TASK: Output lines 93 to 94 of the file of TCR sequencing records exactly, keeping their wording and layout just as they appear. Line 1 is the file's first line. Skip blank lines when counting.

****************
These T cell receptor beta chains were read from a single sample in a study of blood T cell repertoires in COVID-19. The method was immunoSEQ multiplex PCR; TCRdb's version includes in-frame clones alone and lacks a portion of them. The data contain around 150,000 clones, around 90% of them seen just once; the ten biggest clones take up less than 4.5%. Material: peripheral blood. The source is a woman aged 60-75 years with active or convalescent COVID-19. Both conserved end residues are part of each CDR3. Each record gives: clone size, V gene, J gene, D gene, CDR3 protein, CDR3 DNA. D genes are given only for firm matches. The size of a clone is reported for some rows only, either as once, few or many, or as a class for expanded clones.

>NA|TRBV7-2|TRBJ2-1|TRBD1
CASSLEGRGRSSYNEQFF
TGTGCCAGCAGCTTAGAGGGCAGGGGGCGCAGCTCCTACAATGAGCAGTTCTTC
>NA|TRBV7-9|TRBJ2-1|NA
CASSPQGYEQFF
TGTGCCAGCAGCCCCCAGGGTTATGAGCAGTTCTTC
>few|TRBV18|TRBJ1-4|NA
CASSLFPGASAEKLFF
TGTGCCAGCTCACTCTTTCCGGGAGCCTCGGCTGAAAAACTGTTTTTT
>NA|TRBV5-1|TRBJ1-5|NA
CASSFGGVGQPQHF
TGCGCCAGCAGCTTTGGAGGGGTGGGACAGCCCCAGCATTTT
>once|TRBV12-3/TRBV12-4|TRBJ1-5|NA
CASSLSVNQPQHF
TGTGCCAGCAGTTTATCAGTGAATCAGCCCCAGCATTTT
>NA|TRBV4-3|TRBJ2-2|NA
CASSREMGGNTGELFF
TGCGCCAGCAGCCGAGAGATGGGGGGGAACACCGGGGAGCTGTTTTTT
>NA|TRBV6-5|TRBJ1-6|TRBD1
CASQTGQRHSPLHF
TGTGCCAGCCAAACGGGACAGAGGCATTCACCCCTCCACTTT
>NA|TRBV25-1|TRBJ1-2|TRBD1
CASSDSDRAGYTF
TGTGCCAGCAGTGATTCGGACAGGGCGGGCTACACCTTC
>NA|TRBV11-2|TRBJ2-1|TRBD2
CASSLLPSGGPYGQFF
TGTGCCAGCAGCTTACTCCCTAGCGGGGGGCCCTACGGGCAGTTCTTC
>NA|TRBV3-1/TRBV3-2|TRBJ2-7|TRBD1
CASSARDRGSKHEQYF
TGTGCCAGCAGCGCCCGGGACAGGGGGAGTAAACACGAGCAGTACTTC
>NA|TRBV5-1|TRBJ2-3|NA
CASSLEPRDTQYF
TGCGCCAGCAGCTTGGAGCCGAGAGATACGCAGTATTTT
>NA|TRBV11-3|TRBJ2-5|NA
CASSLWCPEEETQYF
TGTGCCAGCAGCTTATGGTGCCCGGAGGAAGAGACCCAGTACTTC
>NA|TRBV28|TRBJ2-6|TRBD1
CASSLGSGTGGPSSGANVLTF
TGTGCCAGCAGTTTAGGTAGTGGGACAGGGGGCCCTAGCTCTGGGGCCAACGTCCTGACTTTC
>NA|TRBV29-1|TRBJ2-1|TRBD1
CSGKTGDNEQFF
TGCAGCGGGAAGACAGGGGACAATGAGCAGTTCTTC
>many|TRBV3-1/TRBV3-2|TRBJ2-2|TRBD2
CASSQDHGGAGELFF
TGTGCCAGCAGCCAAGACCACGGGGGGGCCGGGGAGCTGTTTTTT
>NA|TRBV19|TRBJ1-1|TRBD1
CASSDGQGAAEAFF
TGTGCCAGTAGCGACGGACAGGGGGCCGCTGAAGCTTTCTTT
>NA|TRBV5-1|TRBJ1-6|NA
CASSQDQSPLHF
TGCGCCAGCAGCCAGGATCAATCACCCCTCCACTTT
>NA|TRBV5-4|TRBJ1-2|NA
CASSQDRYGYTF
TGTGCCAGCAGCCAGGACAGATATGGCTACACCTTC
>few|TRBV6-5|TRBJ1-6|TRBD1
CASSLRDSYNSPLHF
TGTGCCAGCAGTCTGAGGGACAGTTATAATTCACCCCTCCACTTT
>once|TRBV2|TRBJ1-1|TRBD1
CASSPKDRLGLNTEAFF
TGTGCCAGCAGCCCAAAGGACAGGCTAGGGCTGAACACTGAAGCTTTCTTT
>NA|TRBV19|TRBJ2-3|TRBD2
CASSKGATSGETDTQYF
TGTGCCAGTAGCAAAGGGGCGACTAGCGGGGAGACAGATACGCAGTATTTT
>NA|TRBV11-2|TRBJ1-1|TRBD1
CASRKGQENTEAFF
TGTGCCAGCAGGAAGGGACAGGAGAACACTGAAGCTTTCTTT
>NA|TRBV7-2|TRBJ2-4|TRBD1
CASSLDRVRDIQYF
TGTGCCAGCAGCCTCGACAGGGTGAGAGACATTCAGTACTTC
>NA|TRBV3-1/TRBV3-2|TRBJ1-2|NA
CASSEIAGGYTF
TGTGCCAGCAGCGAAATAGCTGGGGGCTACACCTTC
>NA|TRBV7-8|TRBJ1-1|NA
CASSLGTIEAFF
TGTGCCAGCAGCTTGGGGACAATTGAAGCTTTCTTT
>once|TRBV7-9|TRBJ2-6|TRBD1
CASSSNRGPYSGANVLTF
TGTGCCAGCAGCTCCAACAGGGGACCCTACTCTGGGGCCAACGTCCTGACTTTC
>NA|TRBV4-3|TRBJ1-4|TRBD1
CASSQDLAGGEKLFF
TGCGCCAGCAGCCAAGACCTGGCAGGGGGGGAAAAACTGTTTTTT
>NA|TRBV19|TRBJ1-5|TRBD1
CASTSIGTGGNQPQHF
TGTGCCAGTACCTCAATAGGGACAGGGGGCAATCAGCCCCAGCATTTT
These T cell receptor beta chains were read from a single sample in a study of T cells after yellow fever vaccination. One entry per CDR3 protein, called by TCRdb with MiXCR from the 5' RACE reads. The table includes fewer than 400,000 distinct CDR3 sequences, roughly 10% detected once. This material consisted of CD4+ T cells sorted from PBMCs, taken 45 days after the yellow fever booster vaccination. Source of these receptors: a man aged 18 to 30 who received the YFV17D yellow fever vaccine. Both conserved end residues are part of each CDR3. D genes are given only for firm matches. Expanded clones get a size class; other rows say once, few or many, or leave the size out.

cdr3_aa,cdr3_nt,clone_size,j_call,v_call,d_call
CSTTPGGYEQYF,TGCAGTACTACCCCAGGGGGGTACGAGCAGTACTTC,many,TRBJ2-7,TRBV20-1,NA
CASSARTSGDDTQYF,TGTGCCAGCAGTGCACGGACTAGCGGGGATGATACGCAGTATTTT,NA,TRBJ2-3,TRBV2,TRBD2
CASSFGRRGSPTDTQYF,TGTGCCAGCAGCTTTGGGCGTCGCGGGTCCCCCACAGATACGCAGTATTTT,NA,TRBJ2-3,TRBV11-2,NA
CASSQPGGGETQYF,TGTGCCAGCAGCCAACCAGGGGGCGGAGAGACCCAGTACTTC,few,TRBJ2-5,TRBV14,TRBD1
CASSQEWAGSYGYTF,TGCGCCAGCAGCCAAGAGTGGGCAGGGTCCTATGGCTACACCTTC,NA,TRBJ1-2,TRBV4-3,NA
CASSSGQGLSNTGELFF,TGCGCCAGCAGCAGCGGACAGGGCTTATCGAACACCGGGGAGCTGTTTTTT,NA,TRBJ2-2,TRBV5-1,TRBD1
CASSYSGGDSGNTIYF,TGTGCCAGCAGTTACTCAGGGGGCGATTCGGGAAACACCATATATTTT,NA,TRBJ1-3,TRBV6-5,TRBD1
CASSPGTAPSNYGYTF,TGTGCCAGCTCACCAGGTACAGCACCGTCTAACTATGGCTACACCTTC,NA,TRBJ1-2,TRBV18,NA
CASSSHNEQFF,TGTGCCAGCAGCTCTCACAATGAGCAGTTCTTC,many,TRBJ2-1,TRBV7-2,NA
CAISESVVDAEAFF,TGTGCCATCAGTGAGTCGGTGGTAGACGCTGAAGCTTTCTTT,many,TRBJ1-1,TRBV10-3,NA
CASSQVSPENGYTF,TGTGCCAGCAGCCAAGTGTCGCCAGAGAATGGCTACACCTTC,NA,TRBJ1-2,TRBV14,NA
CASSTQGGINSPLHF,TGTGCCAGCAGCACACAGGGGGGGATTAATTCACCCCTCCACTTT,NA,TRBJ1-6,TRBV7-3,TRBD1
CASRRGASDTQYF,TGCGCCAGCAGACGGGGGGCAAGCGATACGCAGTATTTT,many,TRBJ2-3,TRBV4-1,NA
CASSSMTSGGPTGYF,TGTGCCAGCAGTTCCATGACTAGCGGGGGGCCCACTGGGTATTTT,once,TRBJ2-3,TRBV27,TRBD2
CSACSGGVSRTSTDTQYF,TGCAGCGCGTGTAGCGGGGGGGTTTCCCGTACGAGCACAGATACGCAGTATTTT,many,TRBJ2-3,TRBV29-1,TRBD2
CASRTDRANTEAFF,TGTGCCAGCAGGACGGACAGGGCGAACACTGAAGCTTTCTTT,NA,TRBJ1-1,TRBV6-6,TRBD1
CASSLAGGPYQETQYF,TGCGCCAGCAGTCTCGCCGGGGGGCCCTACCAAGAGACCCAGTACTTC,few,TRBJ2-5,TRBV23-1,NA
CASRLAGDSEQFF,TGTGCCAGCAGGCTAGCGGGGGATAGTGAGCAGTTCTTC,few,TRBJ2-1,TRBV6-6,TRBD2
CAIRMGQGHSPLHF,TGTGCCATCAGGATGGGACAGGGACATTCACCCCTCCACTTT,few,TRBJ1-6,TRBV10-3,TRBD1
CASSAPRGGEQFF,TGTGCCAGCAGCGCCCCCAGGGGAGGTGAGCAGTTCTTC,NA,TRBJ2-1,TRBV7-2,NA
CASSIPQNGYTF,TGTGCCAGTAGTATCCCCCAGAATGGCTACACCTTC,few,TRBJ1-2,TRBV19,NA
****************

CASSSGQGLSNTGELFF,TGCGCCAGCAGCAGCGGACAGGGCTTATCGAACACCGGGGAGCTGTTTTTT,NA,TRBJ2-2,TRBV5-1,TRBD1
CASSYSGGDSGNTIYF,TGTGCCAGCAGTTACTCAGGGGGCGATTCGGGAAACACCATATATTTT,NA,TRBJ1-3,TRBV6-5,TRBD1